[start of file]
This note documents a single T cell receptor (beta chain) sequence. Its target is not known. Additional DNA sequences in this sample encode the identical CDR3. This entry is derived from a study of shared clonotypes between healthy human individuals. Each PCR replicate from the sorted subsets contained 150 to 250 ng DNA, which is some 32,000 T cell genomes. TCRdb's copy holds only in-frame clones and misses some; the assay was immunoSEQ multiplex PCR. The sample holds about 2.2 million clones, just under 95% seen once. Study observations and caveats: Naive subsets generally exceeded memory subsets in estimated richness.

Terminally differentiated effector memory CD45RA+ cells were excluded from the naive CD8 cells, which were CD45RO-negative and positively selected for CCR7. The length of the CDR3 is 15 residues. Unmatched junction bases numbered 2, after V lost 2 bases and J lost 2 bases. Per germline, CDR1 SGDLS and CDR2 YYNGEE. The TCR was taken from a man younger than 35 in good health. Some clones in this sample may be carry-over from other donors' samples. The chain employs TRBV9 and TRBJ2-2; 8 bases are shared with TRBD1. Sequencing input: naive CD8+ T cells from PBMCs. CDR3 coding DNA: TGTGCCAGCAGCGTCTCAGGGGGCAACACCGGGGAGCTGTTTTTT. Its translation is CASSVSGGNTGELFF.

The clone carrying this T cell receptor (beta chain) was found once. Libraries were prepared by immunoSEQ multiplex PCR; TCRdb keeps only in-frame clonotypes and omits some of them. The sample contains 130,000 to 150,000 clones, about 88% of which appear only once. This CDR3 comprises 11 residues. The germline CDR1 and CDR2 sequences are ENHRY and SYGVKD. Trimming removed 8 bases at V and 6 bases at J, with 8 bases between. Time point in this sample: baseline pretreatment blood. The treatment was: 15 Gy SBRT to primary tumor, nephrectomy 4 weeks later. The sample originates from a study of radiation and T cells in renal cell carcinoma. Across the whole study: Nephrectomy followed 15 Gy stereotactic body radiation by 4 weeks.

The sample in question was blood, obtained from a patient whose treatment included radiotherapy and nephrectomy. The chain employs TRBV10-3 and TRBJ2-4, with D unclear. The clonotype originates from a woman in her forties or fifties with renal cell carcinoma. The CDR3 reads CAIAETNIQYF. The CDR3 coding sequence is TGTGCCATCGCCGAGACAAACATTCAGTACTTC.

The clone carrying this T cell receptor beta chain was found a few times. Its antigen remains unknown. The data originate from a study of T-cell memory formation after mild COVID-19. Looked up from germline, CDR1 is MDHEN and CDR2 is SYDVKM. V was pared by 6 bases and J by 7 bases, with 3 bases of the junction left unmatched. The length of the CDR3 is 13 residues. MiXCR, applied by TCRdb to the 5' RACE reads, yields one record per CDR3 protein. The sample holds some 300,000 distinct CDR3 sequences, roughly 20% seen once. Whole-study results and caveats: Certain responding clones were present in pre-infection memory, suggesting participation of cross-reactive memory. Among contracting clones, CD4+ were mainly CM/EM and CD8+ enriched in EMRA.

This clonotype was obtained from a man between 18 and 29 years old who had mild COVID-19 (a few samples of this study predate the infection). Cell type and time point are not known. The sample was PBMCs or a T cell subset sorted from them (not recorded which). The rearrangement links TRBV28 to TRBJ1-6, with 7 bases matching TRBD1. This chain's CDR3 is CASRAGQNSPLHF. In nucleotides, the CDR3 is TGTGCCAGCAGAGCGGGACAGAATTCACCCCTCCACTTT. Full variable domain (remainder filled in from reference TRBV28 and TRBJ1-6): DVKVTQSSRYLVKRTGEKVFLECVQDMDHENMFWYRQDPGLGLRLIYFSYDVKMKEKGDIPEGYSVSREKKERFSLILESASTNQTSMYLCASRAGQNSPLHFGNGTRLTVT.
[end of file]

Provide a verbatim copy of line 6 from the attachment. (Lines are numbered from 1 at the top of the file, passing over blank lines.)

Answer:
This clonotype was obtained from a man between 18 and 29 years old who had mild COVID-19 (a few samples of this study predate the infection). Cell type and time point are not known. The sample was PBMCs or a T cell subset sorted from them (not recorded which). The rearrangement links TRBV28 to TRBJ1-6, with 7 bases matching TRBD1. This chain's CDR3 is CASRAGQNSPLHF. In nucleotides, the CDR3 is TGTGCCAGCAGAGCGGGACAGAATTCACCCCTCCACTTT. Full variable domain (remainder filled in from reference TRBV28 and TRBJ1-6): DVKVTQSSRYLVKRTGEKVFLECVQDMDHENMFWYRQDPGLGLRLIYFSYDVKMKEKGDIPEGYSVSREKKERFSLILESASTNQTSMYLCASRAGQNSPLHFGNGTRLTVT.